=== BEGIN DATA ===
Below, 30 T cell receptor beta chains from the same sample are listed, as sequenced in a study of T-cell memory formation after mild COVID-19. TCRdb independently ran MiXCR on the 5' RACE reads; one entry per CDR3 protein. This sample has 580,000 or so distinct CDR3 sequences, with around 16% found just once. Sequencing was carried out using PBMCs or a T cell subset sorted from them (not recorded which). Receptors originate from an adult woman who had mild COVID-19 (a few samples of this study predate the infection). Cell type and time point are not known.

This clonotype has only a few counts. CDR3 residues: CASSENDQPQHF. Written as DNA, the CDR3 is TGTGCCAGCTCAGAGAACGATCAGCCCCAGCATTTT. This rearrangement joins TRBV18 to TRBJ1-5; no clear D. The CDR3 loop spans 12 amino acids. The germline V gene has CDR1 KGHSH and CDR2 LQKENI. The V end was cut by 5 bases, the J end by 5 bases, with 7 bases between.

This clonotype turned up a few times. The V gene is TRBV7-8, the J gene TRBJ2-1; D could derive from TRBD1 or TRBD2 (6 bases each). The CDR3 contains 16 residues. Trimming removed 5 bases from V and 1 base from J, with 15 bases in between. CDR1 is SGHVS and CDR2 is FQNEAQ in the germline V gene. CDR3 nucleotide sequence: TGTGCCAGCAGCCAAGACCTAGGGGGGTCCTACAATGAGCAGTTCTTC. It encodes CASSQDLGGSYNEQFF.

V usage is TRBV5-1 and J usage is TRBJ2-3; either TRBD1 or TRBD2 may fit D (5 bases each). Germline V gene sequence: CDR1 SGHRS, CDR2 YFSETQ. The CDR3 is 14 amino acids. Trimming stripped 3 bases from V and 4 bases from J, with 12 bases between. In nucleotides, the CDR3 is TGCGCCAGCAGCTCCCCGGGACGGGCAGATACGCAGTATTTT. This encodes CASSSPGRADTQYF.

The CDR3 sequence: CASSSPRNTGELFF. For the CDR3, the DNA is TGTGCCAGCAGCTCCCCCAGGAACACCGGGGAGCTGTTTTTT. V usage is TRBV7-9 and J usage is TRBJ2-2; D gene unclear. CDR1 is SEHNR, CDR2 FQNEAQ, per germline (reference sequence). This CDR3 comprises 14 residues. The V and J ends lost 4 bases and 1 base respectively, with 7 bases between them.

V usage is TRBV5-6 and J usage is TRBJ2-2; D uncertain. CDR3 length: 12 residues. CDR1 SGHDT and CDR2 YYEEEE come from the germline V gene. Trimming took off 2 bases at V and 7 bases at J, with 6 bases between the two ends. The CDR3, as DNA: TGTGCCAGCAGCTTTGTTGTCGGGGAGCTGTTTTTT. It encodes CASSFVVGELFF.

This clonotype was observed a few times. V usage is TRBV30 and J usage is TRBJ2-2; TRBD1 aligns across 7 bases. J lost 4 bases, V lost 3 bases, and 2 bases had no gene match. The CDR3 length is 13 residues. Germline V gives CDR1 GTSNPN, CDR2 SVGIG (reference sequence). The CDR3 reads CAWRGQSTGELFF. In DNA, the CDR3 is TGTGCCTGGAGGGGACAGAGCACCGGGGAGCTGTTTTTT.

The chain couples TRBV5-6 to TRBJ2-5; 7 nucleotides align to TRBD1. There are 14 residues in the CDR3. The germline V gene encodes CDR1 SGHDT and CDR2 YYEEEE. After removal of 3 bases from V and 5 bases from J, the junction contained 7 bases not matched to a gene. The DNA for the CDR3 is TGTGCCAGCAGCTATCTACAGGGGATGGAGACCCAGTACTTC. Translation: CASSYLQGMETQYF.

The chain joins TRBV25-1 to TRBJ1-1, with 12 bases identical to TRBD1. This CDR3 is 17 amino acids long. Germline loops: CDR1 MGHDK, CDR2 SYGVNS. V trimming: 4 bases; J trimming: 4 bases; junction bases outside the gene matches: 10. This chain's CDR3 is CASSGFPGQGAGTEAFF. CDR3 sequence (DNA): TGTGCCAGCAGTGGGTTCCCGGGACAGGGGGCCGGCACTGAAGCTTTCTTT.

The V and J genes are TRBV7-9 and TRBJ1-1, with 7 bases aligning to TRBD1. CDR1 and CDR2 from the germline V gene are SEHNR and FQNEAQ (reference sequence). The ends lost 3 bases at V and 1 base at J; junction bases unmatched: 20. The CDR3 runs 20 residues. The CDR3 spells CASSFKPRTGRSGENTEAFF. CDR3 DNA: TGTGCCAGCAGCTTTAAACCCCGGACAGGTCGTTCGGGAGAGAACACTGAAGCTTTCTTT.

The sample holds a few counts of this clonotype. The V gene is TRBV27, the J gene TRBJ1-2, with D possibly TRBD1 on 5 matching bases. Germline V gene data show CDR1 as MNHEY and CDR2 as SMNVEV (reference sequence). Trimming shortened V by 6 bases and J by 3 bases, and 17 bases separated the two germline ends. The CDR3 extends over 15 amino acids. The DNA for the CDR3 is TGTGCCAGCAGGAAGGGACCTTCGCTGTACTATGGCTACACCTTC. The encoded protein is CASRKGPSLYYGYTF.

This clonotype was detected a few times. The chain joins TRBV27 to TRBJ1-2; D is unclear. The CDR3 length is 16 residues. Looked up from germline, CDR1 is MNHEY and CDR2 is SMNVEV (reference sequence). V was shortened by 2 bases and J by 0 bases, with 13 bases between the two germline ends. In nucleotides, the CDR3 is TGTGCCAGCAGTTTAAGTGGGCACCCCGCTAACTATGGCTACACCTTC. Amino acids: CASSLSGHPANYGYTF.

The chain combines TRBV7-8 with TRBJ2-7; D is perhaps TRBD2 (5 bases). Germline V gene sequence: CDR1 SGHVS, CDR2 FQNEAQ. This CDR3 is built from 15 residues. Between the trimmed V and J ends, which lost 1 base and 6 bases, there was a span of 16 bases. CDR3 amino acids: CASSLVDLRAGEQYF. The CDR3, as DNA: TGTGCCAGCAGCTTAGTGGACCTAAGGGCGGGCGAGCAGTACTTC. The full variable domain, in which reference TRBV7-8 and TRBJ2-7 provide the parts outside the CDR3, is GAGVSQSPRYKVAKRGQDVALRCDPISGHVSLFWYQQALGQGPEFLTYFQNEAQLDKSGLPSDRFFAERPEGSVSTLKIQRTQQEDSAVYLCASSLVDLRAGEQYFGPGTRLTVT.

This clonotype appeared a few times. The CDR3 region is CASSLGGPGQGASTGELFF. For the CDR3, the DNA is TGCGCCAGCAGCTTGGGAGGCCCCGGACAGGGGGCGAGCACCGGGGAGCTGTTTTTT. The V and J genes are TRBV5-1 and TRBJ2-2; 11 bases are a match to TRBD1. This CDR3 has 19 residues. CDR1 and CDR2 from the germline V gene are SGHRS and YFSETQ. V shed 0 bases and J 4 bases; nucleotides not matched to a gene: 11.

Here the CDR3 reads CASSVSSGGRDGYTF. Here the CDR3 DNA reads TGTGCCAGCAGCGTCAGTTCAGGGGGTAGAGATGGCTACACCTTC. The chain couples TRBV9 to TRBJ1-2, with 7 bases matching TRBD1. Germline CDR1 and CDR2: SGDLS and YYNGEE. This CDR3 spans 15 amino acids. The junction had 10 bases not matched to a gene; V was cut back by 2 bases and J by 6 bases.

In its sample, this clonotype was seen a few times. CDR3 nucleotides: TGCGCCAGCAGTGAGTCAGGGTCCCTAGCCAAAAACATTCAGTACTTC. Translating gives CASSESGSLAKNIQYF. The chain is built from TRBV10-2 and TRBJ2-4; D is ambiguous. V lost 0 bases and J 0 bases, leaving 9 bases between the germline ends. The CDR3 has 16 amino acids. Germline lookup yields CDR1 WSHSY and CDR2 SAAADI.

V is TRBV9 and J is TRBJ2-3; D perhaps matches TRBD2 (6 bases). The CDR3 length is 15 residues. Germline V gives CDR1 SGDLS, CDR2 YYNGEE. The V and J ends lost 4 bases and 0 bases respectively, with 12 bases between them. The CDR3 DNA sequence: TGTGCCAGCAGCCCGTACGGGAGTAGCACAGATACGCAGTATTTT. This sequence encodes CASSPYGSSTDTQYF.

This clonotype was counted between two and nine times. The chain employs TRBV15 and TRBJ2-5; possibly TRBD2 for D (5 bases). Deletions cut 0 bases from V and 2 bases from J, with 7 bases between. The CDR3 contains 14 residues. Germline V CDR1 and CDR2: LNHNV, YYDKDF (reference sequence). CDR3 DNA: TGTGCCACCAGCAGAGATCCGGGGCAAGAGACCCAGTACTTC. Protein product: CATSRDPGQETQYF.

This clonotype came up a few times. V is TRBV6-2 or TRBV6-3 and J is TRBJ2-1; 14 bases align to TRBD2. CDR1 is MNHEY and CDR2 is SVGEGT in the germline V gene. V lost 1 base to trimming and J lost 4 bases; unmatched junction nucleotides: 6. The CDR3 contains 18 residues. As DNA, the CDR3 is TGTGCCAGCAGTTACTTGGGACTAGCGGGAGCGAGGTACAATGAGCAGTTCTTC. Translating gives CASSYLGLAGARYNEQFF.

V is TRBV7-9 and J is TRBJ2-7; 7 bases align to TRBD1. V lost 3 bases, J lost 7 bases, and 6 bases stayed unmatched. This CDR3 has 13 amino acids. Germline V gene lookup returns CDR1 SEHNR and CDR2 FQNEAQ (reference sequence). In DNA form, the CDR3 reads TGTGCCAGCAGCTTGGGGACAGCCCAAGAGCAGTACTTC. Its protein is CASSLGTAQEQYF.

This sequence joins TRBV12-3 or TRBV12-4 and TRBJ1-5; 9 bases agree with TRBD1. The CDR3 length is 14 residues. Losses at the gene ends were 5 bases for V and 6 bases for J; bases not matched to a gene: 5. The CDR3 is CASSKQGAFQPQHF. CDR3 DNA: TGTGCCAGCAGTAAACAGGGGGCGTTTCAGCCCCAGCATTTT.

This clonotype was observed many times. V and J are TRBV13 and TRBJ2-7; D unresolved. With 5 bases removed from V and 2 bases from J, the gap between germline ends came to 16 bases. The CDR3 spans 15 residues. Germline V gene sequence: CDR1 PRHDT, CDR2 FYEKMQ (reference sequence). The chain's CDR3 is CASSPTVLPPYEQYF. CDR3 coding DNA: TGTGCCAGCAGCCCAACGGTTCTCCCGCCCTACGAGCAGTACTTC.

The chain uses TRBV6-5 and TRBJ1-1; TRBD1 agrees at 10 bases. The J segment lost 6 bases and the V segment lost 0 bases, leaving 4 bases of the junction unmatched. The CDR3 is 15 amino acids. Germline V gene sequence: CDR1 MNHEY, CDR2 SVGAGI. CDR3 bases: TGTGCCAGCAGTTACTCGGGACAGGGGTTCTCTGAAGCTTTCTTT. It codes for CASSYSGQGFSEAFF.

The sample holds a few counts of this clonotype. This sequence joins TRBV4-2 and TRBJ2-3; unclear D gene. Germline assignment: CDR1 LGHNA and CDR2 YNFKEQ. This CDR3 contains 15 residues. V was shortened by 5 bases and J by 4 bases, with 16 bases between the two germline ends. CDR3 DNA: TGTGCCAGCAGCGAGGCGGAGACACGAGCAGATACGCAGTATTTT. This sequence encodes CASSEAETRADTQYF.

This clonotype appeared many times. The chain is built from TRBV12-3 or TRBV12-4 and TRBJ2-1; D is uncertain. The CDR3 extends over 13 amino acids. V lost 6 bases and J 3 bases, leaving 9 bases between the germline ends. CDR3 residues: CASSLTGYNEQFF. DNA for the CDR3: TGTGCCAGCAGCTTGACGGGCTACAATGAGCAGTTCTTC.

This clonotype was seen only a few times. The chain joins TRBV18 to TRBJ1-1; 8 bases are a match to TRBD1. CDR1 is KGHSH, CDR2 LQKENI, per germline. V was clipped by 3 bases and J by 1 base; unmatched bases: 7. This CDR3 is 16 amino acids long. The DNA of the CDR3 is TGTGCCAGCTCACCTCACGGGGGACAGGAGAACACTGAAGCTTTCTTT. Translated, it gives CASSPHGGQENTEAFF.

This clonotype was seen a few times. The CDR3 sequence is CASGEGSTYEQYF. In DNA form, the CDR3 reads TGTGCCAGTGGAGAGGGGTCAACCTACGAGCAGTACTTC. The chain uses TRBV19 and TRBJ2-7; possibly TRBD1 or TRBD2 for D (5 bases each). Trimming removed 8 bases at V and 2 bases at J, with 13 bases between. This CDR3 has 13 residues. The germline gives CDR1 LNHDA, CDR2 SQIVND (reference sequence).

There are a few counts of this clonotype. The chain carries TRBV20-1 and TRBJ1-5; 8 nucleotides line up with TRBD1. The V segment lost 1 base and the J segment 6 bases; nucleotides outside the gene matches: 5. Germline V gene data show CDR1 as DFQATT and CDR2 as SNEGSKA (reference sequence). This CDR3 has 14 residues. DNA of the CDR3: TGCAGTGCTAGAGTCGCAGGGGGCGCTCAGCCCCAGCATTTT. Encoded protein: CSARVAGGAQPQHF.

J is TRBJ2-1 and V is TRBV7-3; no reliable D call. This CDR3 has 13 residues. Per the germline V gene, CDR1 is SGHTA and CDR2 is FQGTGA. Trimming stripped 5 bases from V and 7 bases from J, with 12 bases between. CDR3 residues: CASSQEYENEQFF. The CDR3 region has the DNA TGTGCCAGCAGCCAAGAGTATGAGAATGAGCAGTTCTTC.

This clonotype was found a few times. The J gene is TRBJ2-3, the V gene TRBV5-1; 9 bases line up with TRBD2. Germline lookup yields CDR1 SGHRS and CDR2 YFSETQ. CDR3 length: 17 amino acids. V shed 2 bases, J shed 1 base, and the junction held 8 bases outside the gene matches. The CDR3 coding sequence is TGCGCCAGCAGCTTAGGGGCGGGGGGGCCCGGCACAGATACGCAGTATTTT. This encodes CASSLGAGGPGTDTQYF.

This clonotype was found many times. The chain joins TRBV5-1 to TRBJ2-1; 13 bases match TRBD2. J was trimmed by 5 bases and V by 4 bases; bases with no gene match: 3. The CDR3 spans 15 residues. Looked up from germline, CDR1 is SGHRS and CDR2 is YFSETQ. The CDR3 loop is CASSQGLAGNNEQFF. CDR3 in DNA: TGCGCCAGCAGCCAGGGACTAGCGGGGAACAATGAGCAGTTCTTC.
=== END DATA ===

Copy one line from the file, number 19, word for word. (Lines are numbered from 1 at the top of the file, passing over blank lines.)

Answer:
This clonotype came up a few times. V is TRBV6-2 or TRBV6-3 and J is TRBJ2-1; 14 bases align to TRBD2. CDR1 is MNHEY and CDR2 is SVGEGT in the germline V gene. V lost 1 base to trimming and J lost 4 bases; unmatched junction nucleotides: 6. The CDR3 contains 18 residues. As DNA, the CDR3 is TGTGCCAGCAGTTACTTGGGACTAGCGGGAGCGAGGTACAATGAGCAGTTCTTC. Translating gives CASSYLGLAGARYNEQFF.